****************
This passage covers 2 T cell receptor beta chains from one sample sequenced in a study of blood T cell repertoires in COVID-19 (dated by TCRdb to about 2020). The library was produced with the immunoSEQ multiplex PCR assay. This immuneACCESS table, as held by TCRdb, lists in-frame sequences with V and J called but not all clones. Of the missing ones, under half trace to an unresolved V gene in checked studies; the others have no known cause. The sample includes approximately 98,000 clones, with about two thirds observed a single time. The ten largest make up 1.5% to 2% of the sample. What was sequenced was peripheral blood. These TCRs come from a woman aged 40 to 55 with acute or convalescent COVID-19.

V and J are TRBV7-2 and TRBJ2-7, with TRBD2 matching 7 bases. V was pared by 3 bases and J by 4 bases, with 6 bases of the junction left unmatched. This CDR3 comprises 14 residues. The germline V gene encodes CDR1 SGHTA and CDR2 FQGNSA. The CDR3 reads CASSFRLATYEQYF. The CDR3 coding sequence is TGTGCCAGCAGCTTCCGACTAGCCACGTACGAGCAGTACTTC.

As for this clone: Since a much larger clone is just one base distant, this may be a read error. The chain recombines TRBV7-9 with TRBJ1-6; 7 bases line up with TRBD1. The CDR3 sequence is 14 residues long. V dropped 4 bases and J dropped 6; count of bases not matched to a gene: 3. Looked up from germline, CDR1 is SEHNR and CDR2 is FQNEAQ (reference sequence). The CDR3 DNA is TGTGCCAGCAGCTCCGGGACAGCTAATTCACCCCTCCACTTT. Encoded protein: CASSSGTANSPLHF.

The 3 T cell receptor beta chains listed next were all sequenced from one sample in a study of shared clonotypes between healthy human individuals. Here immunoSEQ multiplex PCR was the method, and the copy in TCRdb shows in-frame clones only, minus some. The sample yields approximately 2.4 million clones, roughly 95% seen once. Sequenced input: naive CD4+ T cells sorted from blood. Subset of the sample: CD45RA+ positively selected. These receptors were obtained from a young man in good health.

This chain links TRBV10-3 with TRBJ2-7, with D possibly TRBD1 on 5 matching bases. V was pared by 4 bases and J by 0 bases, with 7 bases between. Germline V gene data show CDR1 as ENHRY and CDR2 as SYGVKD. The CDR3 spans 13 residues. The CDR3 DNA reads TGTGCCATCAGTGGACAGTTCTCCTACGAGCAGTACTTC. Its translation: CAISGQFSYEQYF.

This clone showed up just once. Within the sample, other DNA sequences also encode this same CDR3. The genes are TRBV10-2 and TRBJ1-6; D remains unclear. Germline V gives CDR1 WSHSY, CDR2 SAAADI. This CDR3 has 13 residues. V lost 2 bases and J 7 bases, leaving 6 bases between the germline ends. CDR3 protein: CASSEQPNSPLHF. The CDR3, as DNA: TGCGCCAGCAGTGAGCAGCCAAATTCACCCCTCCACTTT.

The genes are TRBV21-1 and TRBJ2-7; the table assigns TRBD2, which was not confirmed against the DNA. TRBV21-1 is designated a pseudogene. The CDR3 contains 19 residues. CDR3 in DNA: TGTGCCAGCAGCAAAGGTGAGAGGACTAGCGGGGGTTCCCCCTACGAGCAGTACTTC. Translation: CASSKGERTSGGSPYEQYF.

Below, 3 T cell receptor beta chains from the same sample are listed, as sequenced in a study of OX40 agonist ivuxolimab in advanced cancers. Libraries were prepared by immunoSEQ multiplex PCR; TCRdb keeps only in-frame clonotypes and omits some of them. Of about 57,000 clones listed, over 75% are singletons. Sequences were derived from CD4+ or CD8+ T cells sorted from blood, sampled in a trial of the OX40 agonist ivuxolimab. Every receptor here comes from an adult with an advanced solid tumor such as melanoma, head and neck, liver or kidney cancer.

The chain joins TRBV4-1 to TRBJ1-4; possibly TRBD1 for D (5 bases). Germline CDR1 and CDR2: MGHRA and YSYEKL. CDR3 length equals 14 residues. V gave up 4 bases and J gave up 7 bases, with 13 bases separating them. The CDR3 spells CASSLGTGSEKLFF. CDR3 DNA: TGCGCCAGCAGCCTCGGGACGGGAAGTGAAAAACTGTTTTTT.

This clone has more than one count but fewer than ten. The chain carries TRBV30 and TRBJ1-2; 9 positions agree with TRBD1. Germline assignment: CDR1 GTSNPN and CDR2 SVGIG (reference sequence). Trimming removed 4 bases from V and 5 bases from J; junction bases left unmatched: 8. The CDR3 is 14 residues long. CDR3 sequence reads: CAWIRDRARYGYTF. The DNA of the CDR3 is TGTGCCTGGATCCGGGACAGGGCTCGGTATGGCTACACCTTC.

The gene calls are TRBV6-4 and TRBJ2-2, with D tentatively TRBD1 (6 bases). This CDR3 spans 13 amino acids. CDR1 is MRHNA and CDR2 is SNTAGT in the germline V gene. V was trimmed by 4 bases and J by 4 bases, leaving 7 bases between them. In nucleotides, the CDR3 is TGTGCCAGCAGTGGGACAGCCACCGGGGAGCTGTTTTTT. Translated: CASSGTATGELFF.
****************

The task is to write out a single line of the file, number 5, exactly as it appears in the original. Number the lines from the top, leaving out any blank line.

This chain links TRBV10-3 with TRBJ2-7, with D possibly TRBD1 on 5 matching bases. V was pared by 4 bases and J by 0 bases, with 7 bases between. Germline V gene data show CDR1 as ENHRY and CDR2 as SYGVKD. The CDR3 spans 13 residues. The CDR3 DNA reads TGTGCCATCAGTGGACAGTTCTCCTACGAGCAGTACTTC. Its translation: CAISGQFSYEQYF.